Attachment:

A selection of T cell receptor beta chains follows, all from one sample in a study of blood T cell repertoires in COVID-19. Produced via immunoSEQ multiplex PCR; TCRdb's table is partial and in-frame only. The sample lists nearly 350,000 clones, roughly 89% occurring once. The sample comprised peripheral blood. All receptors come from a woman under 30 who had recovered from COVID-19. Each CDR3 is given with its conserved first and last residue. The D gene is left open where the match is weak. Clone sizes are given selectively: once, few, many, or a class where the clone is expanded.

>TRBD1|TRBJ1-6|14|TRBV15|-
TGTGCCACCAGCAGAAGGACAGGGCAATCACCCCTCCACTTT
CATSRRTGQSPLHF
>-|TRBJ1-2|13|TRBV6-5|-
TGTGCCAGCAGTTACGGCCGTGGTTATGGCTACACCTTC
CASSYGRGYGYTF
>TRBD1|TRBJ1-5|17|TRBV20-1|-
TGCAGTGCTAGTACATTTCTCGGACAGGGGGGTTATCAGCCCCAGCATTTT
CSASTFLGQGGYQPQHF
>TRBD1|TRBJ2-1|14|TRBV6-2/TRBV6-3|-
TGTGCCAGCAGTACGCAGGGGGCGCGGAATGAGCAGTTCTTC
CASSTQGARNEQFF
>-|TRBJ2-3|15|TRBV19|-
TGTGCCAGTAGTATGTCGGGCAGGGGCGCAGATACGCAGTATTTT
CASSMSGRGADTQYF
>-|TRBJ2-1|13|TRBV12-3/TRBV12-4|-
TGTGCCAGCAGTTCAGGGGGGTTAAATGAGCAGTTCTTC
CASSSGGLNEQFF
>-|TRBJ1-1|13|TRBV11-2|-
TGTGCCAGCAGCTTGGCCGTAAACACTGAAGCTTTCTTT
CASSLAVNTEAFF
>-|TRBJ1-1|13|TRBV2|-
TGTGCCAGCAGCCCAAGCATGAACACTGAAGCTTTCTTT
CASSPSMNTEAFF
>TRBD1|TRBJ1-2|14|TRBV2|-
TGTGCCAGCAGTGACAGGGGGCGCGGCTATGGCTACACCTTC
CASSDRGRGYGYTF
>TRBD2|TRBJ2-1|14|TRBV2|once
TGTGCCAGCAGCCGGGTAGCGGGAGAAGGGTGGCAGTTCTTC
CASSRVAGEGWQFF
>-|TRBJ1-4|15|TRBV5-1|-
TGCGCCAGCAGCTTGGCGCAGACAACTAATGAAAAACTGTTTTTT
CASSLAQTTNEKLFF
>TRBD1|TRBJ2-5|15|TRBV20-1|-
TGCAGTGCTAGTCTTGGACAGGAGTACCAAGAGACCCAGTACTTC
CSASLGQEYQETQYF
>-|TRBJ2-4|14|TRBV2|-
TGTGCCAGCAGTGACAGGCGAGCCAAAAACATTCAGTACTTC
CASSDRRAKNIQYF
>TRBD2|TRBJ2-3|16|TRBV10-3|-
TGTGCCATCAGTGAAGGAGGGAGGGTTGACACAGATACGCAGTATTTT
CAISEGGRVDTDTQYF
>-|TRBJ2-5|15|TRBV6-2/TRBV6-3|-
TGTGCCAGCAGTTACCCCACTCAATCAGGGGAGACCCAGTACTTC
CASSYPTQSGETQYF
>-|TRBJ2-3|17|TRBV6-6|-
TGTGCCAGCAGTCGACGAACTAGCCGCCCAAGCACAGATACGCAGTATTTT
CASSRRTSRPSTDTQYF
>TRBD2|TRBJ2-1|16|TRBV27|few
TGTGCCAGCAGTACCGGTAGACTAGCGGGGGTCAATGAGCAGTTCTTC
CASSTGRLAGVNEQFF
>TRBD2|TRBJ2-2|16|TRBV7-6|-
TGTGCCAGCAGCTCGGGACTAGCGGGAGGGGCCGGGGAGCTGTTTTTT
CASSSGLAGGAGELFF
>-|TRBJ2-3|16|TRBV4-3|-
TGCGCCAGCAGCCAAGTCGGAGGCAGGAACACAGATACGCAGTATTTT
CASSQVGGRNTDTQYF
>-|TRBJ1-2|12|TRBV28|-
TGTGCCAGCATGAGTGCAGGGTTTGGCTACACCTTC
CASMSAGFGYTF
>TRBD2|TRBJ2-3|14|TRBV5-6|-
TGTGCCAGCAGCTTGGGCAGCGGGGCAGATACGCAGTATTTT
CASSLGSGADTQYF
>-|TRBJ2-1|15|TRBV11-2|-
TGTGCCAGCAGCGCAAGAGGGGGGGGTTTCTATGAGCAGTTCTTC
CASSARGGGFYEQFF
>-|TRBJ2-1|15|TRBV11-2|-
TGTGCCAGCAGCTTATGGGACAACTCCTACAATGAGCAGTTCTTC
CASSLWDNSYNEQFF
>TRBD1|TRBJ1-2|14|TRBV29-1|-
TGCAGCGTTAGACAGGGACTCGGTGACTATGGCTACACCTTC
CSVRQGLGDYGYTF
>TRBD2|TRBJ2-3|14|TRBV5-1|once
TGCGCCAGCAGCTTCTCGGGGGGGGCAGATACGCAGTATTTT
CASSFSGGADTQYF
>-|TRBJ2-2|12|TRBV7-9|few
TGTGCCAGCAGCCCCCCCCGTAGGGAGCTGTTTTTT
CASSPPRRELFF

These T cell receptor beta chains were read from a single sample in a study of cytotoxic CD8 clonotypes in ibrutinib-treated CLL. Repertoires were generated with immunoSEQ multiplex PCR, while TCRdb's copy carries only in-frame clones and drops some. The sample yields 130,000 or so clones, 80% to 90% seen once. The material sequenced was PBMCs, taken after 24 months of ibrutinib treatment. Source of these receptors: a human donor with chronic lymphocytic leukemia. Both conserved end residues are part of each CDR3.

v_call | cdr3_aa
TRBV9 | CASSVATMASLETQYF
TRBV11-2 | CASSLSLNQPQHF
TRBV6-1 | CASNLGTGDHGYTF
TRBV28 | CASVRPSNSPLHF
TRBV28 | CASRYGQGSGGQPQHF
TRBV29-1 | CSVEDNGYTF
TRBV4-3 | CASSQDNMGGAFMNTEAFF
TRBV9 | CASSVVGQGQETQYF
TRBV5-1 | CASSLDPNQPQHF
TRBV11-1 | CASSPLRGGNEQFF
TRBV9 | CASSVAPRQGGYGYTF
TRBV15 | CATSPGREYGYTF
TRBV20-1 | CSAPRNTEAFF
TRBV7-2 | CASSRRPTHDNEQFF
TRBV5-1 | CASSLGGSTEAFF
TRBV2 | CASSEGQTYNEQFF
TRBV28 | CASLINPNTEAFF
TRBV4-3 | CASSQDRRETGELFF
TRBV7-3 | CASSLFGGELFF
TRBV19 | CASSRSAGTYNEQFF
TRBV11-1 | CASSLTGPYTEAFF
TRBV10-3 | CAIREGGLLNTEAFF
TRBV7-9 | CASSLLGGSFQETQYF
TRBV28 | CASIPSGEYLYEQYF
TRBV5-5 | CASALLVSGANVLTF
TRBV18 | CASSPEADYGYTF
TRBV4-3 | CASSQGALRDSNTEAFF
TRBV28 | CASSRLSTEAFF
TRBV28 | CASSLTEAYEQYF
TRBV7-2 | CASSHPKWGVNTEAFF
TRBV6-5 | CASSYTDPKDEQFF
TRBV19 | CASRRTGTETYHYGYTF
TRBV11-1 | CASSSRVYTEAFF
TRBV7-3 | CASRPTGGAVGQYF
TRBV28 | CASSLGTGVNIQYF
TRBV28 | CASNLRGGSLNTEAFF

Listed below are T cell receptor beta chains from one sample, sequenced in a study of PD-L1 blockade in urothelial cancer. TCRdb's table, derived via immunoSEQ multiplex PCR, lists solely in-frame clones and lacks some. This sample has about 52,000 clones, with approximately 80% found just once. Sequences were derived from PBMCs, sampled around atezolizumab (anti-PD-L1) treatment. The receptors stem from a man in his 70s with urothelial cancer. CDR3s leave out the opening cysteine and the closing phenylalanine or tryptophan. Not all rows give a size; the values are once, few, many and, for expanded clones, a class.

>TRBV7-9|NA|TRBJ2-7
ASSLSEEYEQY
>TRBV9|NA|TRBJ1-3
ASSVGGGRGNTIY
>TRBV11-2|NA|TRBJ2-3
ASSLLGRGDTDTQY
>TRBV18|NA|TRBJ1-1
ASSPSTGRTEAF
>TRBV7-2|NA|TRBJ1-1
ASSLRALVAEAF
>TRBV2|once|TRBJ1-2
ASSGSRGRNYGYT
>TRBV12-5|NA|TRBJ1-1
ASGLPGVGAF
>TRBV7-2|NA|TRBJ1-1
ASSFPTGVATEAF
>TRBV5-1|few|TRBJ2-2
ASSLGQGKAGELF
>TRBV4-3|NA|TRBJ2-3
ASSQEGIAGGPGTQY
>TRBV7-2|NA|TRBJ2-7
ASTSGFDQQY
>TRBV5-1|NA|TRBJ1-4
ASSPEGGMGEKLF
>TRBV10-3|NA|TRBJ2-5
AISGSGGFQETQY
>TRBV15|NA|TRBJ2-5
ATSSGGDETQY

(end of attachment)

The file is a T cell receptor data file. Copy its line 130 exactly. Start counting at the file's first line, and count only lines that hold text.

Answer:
ASSGSRGRNYGYT